It was the lie of the year.
Near the end of the 2012 presidential campaign, Mitt Romney accused Barack Obama of helping Chrysler send American jobs to China.
Like so many political tales, it carried a smidgen of truth.
But a glaring lack of clarity.
Chrysler, which had been acquired by an Italian firm after the auto bailout, was considering a move to China. But only to build Jeeps in China for sales in China.
Despite Chrysler's admonitions to Romney that U.S. jobs would hold firm, the campaign doubled down. It launched a "Jeeps made in China" ad - repeating the erroneous twist. Romney's aides defended the ad as literally accurate - Chrysler was expanding in China.
Fact-checker Politifact.com called the ad a "pants on fire" deception. (It was later deemed the "lie of the year.") Said Politifact: "And they stood by the claim, even as the media and the public expressed collective outrage against something so obviously false."
In Romney's mind, perhaps, it was retaliation.
"You know, in the past, when people pointed out that something was inaccurate, why, campaigns pulled the ad," the GOP candidate had said earlier. "They were embarrassed. Today, they just blast ahead. You know, the various fact-checkers look at some of these charges in the Obama ads and they say that they're wrong, and inaccurate, and yet he just keeps on running them."
Indeed, if they were ever worn, at some point the campaign's gloves came off. "We're not going to let our campaign be dictated by fact-checkers," Romney pollster Neil Newhouse famously said in August 2012.
Contrast that with local public servants - Romney and Obama supporters alike - agonizing over dotting the i's and crossing the t's on their budgets and grant applications and volunteer appreciation dinners. Facts, we don't need no stinkin' facts?
Or shall we blame the fact-checkers. Recently, Republicans touted a George Mason University study that shows Republicans are cited as dishonest by Politifact far more often than Democrats. The conservative Media Research Center complained that Politifact's "Pants on Fire" page was displaying 18 lies by Republicans or conservatives, and only two by liberals or Democrats.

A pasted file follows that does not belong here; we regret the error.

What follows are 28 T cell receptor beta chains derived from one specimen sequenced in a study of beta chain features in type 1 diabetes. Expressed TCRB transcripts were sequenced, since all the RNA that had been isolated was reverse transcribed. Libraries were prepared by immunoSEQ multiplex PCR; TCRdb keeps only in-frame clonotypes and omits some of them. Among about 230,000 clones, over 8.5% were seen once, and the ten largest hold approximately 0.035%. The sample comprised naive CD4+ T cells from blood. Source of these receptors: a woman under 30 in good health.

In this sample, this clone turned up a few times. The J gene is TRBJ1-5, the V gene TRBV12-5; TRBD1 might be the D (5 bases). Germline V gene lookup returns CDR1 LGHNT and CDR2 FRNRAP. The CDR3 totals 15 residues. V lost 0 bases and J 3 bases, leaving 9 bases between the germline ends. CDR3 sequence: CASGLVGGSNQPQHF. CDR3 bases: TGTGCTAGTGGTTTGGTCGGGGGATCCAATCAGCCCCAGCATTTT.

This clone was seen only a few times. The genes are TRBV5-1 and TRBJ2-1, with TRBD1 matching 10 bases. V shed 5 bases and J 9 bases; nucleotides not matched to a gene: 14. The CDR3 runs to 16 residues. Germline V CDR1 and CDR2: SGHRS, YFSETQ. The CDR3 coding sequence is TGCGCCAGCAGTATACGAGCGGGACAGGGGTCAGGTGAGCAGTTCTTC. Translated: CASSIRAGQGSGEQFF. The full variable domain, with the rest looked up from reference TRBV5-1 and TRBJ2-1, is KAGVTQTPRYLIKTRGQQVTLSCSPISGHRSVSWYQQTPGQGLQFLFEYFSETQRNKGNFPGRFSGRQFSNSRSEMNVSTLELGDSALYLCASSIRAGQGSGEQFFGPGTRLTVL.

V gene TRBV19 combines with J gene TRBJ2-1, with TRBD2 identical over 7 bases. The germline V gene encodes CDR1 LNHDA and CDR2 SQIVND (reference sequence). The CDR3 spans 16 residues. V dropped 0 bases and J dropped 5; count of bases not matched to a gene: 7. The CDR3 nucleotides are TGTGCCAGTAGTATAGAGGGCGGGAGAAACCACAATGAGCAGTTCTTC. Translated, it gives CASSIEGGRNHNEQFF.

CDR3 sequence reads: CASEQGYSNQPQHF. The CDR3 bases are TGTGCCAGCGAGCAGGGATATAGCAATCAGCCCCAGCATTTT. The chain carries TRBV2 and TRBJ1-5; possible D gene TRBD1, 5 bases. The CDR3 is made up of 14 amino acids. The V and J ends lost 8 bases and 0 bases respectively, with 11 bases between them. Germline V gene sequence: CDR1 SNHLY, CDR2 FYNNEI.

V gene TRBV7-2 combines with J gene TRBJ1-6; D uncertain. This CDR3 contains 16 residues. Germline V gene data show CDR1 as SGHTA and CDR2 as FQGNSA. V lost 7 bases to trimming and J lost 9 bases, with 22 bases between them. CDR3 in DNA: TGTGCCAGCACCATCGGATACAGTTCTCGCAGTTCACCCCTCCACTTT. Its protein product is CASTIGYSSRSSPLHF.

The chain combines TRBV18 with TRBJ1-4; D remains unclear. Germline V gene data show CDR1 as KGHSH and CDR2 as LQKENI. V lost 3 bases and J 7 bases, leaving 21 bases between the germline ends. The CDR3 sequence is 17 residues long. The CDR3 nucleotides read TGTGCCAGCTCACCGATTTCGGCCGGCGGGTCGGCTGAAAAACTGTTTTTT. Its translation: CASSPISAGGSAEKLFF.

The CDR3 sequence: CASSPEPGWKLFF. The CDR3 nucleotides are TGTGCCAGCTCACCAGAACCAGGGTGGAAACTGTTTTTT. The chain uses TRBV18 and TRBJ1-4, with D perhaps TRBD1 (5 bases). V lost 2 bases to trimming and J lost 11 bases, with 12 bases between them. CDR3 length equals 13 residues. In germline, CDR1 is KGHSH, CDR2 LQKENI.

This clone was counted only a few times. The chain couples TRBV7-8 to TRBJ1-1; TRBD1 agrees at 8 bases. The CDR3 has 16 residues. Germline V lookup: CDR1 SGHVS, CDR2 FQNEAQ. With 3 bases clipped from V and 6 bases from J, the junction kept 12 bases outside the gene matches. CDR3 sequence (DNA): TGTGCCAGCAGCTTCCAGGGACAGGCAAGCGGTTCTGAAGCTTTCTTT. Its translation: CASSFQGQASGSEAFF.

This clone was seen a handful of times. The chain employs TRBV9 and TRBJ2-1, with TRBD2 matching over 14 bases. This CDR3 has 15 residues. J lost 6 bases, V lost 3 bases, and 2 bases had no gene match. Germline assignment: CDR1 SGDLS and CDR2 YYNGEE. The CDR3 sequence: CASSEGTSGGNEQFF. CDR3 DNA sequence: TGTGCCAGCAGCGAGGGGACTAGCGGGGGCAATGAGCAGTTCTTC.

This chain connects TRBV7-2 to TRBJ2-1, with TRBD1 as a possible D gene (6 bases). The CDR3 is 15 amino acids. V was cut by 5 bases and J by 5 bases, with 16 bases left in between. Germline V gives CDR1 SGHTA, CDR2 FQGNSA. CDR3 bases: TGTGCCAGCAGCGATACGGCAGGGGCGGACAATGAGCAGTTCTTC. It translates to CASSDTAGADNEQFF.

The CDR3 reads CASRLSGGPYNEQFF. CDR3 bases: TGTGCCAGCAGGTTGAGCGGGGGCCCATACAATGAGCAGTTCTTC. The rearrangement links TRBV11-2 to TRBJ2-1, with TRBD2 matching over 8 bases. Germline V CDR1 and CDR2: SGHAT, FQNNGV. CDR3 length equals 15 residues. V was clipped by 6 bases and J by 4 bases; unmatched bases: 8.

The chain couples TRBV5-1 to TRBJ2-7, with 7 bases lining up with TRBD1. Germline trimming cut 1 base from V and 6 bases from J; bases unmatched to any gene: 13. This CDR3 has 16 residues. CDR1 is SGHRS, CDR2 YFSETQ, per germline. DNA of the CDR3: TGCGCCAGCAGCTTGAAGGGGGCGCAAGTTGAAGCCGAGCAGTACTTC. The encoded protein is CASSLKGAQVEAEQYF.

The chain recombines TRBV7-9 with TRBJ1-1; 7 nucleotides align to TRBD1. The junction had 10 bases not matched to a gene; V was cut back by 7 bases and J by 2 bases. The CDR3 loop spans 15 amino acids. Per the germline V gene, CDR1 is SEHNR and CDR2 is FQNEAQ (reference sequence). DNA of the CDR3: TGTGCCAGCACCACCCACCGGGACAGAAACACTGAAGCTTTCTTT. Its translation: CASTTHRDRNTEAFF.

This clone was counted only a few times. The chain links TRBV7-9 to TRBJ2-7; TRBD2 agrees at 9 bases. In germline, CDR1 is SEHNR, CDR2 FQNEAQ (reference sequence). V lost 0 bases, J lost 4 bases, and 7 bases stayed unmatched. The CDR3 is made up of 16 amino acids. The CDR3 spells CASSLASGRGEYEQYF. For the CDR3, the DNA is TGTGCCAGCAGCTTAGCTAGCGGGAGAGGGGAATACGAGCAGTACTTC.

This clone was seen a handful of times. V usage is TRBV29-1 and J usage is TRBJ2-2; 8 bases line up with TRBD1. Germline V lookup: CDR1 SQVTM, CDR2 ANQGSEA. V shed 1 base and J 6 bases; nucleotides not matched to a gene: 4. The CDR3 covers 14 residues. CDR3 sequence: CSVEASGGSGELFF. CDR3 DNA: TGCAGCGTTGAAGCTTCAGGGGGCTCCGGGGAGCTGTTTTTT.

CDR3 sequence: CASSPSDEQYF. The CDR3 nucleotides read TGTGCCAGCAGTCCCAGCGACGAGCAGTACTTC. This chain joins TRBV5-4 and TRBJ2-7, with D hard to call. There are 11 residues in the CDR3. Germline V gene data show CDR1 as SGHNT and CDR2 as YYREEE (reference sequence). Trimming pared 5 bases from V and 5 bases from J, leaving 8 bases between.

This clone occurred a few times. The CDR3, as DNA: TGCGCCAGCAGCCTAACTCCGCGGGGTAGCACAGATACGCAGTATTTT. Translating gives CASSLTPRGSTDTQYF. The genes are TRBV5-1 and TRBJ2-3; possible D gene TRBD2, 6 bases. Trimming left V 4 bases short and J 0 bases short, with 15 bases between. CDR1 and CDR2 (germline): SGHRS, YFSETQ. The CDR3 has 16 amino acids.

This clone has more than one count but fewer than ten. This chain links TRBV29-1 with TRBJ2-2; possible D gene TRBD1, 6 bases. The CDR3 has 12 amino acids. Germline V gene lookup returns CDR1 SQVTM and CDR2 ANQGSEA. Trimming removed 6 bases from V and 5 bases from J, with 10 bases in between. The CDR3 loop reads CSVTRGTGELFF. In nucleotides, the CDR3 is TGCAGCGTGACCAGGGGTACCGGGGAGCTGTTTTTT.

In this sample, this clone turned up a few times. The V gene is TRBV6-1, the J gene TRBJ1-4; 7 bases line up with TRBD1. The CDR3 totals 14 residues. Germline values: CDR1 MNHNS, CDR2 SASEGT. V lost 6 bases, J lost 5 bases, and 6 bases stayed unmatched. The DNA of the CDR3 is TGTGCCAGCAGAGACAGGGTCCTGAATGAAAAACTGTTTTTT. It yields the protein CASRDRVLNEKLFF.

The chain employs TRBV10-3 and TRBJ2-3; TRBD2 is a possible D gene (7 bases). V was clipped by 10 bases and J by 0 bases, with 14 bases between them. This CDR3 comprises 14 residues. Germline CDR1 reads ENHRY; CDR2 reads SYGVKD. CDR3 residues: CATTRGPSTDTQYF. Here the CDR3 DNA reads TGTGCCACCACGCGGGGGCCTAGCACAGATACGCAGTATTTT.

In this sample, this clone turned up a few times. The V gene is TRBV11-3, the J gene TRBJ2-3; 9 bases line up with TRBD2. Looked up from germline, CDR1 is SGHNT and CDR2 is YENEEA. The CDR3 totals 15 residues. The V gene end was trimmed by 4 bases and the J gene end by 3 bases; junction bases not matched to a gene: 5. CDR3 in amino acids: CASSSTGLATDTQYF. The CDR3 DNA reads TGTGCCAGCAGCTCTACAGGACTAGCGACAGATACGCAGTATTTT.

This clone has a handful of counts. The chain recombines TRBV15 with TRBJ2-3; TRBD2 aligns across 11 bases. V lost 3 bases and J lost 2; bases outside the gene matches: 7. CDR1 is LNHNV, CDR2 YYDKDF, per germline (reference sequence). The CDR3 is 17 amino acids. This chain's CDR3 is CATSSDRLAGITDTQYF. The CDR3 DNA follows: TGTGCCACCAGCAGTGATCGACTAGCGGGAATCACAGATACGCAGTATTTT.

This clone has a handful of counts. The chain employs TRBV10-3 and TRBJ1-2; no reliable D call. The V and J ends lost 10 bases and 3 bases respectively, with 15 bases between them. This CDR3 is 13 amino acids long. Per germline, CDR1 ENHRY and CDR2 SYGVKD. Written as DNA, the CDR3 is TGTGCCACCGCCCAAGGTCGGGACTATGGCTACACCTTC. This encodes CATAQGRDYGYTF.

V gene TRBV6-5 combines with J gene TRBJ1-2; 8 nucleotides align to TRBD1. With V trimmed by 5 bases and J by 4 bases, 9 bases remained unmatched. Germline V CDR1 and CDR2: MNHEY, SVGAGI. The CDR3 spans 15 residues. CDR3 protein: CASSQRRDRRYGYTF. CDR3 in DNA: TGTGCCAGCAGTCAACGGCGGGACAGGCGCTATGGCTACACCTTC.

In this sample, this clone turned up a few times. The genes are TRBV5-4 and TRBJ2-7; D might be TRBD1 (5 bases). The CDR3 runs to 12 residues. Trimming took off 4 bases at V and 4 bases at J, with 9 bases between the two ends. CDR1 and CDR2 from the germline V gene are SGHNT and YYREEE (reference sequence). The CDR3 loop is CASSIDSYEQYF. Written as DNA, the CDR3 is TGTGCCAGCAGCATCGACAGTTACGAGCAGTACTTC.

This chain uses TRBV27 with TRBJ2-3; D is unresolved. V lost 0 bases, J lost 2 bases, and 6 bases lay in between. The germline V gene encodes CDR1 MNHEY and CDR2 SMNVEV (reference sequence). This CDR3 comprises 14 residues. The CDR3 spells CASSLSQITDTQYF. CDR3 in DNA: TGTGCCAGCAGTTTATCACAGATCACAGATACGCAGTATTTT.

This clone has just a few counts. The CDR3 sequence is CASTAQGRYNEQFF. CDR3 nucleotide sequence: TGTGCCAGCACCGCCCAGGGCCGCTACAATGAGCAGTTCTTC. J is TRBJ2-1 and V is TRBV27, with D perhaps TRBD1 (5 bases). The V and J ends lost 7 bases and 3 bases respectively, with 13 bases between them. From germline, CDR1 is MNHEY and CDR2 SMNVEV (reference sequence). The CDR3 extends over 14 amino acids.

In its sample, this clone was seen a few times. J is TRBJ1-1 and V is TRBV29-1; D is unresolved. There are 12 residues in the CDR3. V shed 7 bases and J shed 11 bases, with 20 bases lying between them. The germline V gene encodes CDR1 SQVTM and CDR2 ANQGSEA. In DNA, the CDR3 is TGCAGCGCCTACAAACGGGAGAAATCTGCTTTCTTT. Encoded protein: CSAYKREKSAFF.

An eyebrow-raiser, for sure. But maybe try this. Don't say things that are "pants on fire" lies.
What a concept.
Yes, big time politicians of all persuasions lie. They lie to protect themselves, to shade things, or to gain an advantage when rewards outweigh the risk.
Legend has it that a young Democrat named Lyndon B. Johnson once encouraged aides to spread the outrageous rumor that his opponent slept with pigs. "Make him deny it," was Johnson's logic.
Even in the most informed democracy, there's no guarantee voters will reward the truth. Thankfully, though, there are vague boundaries on deceptions. Today, some Republicans concede that Romney crossed the line - to his own harm - with "Jeeps made in China."
For Democratic strategist James Carville it was never in doubt. Shortly after the election, Carville was interviewed by progressive journalist Tim Dickinson, and they agreed that late in the campaign Romney "started lying flamboyantly."
Carville was asked: "Where does that come from? Is it marketing - just going where the market is?"
Carville's answer has stayed with me since:
"It's all about 'We're doing the country a favor - we know how to lead the country. And in politics, everybody's got to say things, so we'll just say whatever we've got to say, and that's the way it is.' Deep down in Romney's heart, some inner recesses of whatever, he just doesn't think that truth-telling is a big part of the whole thing."
Carville's answer was hardly kind. Still, he could have said something more derogatory. His statement was directed towards Romney, but it was also universal.
Politics is more than truth; politicians of all persuasions may lie. Thanks to Carville, I've grasped something else. They're entitled to deceive.
It's like a currency. You and I get paychecks, or Social Security, or Medicare, and that's our entitlement, our currency.
As voters, we're umpires, looking for clarity from candidates who often have little interest in clarity. They'll kick sand in our faces, if it serves the purpose.
That's their currency.
It's not mean-spirited, necessarily. It's because they believe they know what's best.
They're entitled to say whatever.
God help us.
Jim Anderson's email address is email@example.com.